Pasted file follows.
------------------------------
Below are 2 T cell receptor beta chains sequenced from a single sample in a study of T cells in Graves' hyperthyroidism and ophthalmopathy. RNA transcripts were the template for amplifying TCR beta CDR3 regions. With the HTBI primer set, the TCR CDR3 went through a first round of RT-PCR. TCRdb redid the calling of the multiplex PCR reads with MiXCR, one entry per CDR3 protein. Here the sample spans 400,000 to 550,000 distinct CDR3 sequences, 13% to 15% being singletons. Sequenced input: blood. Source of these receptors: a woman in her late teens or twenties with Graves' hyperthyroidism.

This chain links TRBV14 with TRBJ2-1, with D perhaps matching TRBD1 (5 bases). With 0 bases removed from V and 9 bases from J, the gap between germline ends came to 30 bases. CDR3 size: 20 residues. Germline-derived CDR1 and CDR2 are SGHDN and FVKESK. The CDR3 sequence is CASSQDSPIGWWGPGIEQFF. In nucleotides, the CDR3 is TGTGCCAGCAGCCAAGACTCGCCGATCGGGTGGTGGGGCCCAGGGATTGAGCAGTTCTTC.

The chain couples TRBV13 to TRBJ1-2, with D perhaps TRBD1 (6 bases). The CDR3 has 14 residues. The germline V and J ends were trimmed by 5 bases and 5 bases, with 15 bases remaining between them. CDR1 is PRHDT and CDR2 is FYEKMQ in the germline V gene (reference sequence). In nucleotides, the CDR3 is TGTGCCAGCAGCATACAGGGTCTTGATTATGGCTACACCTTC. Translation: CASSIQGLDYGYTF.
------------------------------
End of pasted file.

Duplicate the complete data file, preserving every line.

Below are 2 T cell receptor beta chains sequenced from a single sample in a study of T cells in Graves' hyperthyroidism and ophthalmopathy. RNA transcripts were the template for amplifying TCR beta CDR3 regions. With the HTBI primer set, the TCR CDR3 went through a first round of RT-PCR. TCRdb redid the calling of the multiplex PCR reads with MiXCR, one entry per CDR3 protein. Here the sample spans 400,000 to 550,000 distinct CDR3 sequences, 13% to 15% being singletons. Sequenced input: blood. Source of these receptors: a woman in her late teens or twenties with Graves' hyperthyroidism.

This chain links TRBV14 with TRBJ2-1, with D perhaps matching TRBD1 (5 bases). With 0 bases removed from V and 9 bases from J, the gap between germline ends came to 30 bases. CDR3 size: 20 residues. Germline-derived CDR1 and CDR2 are SGHDN and FVKESK. The CDR3 sequence is CASSQDSPIGWWGPGIEQFF. In nucleotides, the CDR3 is TGTGCCAGCAGCCAAGACTCGCCGATCGGGTGGTGGGGCCCAGGGATTGAGCAGTTCTTC.

The chain couples TRBV13 to TRBJ1-2, with D perhaps TRBD1 (6 bases). The CDR3 has 14 residues. The germline V and J ends were trimmed by 5 bases and 5 bases, with 15 bases remaining between them. CDR1 is PRHDT and CDR2 is FYEKMQ in the germline V gene (reference sequence). In nucleotides, the CDR3 is TGTGCCAGCAGCATACAGGGTCTTGATTATGGCTACACCTTC. Translation: CASSIQGLDYGYTF.